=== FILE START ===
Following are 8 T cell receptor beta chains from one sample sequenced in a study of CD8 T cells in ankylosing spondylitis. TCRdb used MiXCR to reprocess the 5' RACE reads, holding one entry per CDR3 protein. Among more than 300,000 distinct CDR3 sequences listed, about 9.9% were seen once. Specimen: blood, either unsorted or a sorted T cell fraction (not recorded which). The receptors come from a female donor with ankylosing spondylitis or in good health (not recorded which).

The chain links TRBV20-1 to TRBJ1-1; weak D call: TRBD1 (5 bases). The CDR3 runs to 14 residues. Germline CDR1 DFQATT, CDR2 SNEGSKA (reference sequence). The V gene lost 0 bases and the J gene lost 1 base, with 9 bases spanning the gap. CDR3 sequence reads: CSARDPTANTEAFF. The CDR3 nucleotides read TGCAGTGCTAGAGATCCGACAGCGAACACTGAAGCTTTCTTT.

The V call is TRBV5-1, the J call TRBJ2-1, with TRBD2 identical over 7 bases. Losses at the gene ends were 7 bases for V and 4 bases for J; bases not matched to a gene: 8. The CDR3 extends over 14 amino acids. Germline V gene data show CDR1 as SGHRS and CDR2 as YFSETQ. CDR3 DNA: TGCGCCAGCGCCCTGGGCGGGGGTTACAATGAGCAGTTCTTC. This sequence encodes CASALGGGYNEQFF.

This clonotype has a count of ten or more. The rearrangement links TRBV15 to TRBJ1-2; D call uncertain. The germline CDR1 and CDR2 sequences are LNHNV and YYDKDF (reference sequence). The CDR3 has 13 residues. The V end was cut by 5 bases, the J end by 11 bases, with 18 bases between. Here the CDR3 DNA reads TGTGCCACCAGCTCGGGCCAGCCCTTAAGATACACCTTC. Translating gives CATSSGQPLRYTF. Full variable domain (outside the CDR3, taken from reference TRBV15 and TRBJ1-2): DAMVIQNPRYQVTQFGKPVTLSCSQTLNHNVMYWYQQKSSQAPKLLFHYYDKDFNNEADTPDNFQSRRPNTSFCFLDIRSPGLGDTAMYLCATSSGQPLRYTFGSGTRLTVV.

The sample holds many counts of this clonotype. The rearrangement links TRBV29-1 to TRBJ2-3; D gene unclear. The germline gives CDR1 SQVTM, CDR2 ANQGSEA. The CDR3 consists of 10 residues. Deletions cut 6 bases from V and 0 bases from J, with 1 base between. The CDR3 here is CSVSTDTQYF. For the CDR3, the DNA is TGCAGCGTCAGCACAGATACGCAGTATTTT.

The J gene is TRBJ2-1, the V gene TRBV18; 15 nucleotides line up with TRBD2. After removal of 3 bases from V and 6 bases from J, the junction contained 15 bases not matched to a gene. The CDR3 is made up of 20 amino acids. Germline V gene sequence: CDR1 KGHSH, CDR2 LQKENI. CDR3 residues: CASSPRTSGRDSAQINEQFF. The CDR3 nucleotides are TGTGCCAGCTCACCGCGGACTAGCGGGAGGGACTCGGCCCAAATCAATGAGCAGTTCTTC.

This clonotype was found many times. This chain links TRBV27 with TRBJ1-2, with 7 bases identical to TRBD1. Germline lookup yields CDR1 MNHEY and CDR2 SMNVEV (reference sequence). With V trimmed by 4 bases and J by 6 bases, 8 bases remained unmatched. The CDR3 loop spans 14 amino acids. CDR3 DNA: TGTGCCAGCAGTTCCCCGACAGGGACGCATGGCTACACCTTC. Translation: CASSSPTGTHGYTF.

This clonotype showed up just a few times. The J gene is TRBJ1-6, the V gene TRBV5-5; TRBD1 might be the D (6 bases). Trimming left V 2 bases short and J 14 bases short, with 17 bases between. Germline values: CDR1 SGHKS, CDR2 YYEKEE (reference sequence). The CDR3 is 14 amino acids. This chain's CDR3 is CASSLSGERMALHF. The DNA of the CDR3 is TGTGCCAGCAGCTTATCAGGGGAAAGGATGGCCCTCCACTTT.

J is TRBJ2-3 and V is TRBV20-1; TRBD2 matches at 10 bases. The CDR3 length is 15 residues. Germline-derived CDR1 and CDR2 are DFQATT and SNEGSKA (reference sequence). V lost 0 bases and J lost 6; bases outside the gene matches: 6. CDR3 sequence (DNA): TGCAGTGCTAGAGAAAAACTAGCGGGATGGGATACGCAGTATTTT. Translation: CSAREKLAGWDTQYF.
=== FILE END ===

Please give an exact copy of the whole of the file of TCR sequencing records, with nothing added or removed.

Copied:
Following are 8 T cell receptor beta chains from one sample sequenced in a study of CD8 T cells in ankylosing spondylitis. TCRdb used MiXCR to reprocess the 5' RACE reads, holding one entry per CDR3 protein. Among more than 300,000 distinct CDR3 sequences listed, about 9.9% were seen once. Specimen: blood, either unsorted or a sorted T cell fraction (not recorded which). The receptors come from a female donor with ankylosing spondylitis or in good health (not recorded which).

The chain links TRBV20-1 to TRBJ1-1; weak D call: TRBD1 (5 bases). The CDR3 runs to 14 residues. Germline CDR1 DFQATT, CDR2 SNEGSKA (reference sequence). The V gene lost 0 bases and the J gene lost 1 base, with 9 bases spanning the gap. CDR3 sequence reads: CSARDPTANTEAFF. The CDR3 nucleotides read TGCAGTGCTAGAGATCCGACAGCGAACACTGAAGCTTTCTTT.

The V call is TRBV5-1, the J call TRBJ2-1, with TRBD2 identical over 7 bases. Losses at the gene ends were 7 bases for V and 4 bases for J; bases not matched to a gene: 8. The CDR3 extends over 14 amino acids. Germline V gene data show CDR1 as SGHRS and CDR2 as YFSETQ. CDR3 DNA: TGCGCCAGCGCCCTGGGCGGGGGTTACAATGAGCAGTTCTTC. This sequence encodes CASALGGGYNEQFF.

This clonotype has a count of ten or more. The rearrangement links TRBV15 to TRBJ1-2; D call uncertain. The germline CDR1 and CDR2 sequences are LNHNV and YYDKDF (reference sequence). The CDR3 has 13 residues. The V end was cut by 5 bases, the J end by 11 bases, with 18 bases between. Here the CDR3 DNA reads TGTGCCACCAGCTCGGGCCAGCCCTTAAGATACACCTTC. Translating gives CATSSGQPLRYTF. Full variable domain (outside the CDR3, taken from reference TRBV15 and TRBJ1-2): DAMVIQNPRYQVTQFGKPVTLSCSQTLNHNVMYWYQQKSSQAPKLLFHYYDKDFNNEADTPDNFQSRRPNTSFCFLDIRSPGLGDTAMYLCATSSGQPLRYTFGSGTRLTVV.

The sample holds many counts of this clonotype. The rearrangement links TRBV29-1 to TRBJ2-3; D gene unclear. The germline gives CDR1 SQVTM, CDR2 ANQGSEA. The CDR3 consists of 10 residues. Deletions cut 6 bases from V and 0 bases from J, with 1 base between. The CDR3 here is CSVSTDTQYF. For the CDR3, the DNA is TGCAGCGTCAGCACAGATACGCAGTATTTT.

The J gene is TRBJ2-1, the V gene TRBV18; 15 nucleotides line up with TRBD2. After removal of 3 bases from V and 6 bases from J, the junction contained 15 bases not matched to a gene. The CDR3 is made up of 20 amino acids. Germline V gene sequence: CDR1 KGHSH, CDR2 LQKENI. CDR3 residues: CASSPRTSGRDSAQINEQFF. The CDR3 nucleotides are TGTGCCAGCTCACCGCGGACTAGCGGGAGGGACTCGGCCCAAATCAATGAGCAGTTCTTC.

This clonotype was found many times. This chain links TRBV27 with TRBJ1-2, with 7 bases identical to TRBD1. Germline lookup yields CDR1 MNHEY and CDR2 SMNVEV (reference sequence). With V trimmed by 4 bases and J by 6 bases, 8 bases remained unmatched. The CDR3 loop spans 14 amino acids. CDR3 DNA: TGTGCCAGCAGTTCCCCGACAGGGACGCATGGCTACACCTTC. Translation: CASSSPTGTHGYTF.

This clonotype showed up just a few times. The J gene is TRBJ1-6, the V gene TRBV5-5; TRBD1 might be the D (6 bases). Trimming left V 2 bases short and J 14 bases short, with 17 bases between. Germline values: CDR1 SGHKS, CDR2 YYEKEE (reference sequence). The CDR3 is 14 amino acids. This chain's CDR3 is CASSLSGERMALHF. The DNA of the CDR3 is TGTGCCAGCAGCTTATCAGGGGAAAGGATGGCCCTCCACTTT.

J is TRBJ2-3 and V is TRBV20-1; TRBD2 matches at 10 bases. The CDR3 length is 15 residues. Germline-derived CDR1 and CDR2 are DFQATT and SNEGSKA (reference sequence). V lost 0 bases and J lost 6; bases outside the gene matches: 6. CDR3 sequence (DNA): TGCAGTGCTAGAGAAAAACTAGCGGGATGGGATACGCAGTATTTT. Translation: CSAREKLAGWDTQYF.